Washington Hazardous Waste Clean-Up Tax, Initiatives 97 and 97B (1988)

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The Washington Hazardous Waste Clean-Up Tax, also known as Initiative Measure 97 and Alternative Measure 97B, were on the November 8, 1988 ballot in Washington as an Initiative to the Legislature, where Initiative 97 was approved and Alternative Measure 97B was defeated. Measure 97 imposed a 0.7% tax on the wholesale value of hazardous substances for hazardous waste cleanup programs. The defeated Alternative Measure 97B would have imposed a 0.8% tax on the wholesale value of hazardous substances for hazardous waste cleanup programs, but would have excluded taxation on more hazardous substances.[1]

Election results

See also: Washington State Constitution, Section 1 of Article II for how the law deals with competing measures.
Washington Initiatives 97 and 97B (1988)
ResultVotesPercentage
Approveda For Either 1,307,638 42.60%
Defeatedd Against Both 224,286 7.31%
Washington Initiatives 97 and 97B (1988)
ResultVotesPercentage
Approveda 97 860,835 28.05%
Defeatedd 97B 676,469 22.04%

Election results via: Washington Secretary of State

Text of measure

The language that appeared on the ballot regarding the competing measures:[1]

VOTERS PLEASE NOTE: The state Constitution establishes a TWO-STEP process to express your preference on these issues.[2]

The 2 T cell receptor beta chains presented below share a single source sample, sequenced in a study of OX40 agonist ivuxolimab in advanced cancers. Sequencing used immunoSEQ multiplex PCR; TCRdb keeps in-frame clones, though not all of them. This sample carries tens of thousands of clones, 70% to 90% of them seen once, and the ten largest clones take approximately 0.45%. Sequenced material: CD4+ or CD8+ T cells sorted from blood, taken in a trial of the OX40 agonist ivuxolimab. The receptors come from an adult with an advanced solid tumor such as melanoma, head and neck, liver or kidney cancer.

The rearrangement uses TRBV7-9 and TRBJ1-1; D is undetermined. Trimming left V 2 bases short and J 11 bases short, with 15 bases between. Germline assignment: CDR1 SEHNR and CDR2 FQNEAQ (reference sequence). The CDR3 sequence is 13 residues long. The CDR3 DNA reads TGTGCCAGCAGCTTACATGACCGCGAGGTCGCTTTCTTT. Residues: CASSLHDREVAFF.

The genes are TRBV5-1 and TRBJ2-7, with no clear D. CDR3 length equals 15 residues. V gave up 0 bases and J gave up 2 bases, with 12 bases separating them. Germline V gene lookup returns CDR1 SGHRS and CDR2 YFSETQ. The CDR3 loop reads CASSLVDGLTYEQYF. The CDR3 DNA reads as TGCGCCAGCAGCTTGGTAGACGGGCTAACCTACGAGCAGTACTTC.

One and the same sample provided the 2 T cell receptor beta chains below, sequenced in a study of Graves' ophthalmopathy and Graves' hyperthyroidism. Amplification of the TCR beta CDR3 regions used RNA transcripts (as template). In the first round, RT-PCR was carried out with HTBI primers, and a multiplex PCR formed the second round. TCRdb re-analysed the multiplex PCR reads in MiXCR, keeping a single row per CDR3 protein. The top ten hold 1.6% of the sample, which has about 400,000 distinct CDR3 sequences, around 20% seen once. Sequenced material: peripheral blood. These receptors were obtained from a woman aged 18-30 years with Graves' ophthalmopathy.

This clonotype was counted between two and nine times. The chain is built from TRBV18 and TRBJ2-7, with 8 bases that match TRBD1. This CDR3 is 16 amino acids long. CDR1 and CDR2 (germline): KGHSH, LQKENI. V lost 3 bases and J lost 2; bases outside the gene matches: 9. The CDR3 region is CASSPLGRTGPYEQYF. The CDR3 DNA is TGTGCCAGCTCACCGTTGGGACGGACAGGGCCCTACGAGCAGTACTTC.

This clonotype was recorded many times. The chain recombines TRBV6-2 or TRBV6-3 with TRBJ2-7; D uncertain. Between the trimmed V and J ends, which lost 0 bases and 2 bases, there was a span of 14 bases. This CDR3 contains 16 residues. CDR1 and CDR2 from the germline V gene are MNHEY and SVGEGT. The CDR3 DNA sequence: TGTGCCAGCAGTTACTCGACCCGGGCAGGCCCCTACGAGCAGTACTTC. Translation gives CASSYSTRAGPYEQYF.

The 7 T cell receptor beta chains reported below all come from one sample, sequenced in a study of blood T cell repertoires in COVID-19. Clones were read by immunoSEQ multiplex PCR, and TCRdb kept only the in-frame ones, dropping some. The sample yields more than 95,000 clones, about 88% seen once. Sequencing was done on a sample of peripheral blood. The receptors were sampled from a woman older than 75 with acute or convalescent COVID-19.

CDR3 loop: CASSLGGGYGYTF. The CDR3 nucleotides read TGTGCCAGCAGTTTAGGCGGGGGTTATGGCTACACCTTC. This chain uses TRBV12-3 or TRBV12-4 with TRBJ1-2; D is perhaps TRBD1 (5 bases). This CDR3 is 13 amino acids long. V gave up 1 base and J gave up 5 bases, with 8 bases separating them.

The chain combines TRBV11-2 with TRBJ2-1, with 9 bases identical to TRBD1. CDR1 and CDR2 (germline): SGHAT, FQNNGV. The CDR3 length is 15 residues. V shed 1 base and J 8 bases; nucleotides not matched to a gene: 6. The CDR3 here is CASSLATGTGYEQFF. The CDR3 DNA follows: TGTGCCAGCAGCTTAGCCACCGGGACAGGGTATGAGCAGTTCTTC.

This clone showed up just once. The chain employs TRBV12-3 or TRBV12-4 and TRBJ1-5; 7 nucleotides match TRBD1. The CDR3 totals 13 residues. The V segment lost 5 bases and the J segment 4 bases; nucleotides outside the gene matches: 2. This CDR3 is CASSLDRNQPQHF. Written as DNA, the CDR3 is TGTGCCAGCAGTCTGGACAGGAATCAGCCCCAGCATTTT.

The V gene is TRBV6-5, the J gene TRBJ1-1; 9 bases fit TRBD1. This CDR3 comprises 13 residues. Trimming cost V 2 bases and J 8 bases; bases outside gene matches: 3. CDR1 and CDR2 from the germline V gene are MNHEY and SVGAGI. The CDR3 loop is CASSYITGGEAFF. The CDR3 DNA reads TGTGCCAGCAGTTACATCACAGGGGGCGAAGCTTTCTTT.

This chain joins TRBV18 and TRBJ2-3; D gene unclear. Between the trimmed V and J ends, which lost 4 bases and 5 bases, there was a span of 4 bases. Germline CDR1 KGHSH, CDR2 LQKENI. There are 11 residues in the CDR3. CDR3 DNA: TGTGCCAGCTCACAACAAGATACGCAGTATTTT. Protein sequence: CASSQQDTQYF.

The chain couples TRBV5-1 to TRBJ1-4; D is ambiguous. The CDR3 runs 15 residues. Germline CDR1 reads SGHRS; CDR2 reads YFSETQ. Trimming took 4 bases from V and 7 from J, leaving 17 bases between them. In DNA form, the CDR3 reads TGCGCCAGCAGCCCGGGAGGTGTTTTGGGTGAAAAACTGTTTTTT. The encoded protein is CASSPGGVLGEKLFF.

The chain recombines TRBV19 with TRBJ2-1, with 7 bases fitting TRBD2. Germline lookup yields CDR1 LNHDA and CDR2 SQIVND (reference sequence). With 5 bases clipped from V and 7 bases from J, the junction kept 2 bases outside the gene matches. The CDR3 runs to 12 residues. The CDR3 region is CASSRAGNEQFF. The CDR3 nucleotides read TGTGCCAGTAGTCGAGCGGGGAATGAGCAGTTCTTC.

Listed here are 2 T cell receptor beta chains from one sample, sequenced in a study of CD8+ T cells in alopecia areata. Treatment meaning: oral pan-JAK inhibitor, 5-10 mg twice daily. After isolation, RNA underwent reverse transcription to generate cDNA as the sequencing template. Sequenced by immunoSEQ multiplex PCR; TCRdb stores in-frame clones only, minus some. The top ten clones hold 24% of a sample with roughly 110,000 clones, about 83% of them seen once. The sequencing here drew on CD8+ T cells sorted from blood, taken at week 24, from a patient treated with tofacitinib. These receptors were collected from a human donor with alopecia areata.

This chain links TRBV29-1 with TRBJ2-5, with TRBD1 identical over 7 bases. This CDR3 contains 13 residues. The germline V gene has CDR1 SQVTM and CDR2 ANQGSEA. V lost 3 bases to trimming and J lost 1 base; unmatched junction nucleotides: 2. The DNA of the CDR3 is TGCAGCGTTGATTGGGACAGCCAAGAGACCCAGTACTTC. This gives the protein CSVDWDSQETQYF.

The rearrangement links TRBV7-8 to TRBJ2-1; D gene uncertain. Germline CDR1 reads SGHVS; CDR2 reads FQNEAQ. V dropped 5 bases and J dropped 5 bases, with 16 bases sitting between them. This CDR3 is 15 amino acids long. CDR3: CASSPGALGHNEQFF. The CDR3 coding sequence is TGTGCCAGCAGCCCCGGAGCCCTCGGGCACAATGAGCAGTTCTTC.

The language that appeared on the ballot for Initiative Measure 97 :[1]

Shall a hazardous waste cleanup program, partially funded by a 7/10 of 1% tax on hazardous substances, be enacted?[2]

The language that appeared on the ballot for Alternative Measure 97B:[1]

Shall the legislature's cleanup program, with 0.8% hazardous substance tax raising less money, with less overage of petroleum, be retained?[2]

Path to the ballot

Sponsor Christine Platt of Olympia filed 215,505 signatures for the initiative on August 13, 1987. The measure was certified to the legislature on February 8, 1988. The legislature passed Alternative Measure 97B rather than Platt's Measure 97. As required by the state constitution, both measures were placed on the ballot as competing measures.[3]

See also

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External links

References

  1. 1.0 1.1 1.2 1.3 Office of the Secretary of State, "1988 Voters Pamphlet," accessed August 16, 2013
  2. 2.0 2.1 2.2 Note: This text is quoted verbatim from the original source. Any inconsistencies are attributed to the original source.
  3. Washington Secretary of State, "Initiatives to the Legislature," accessed August 16, 2013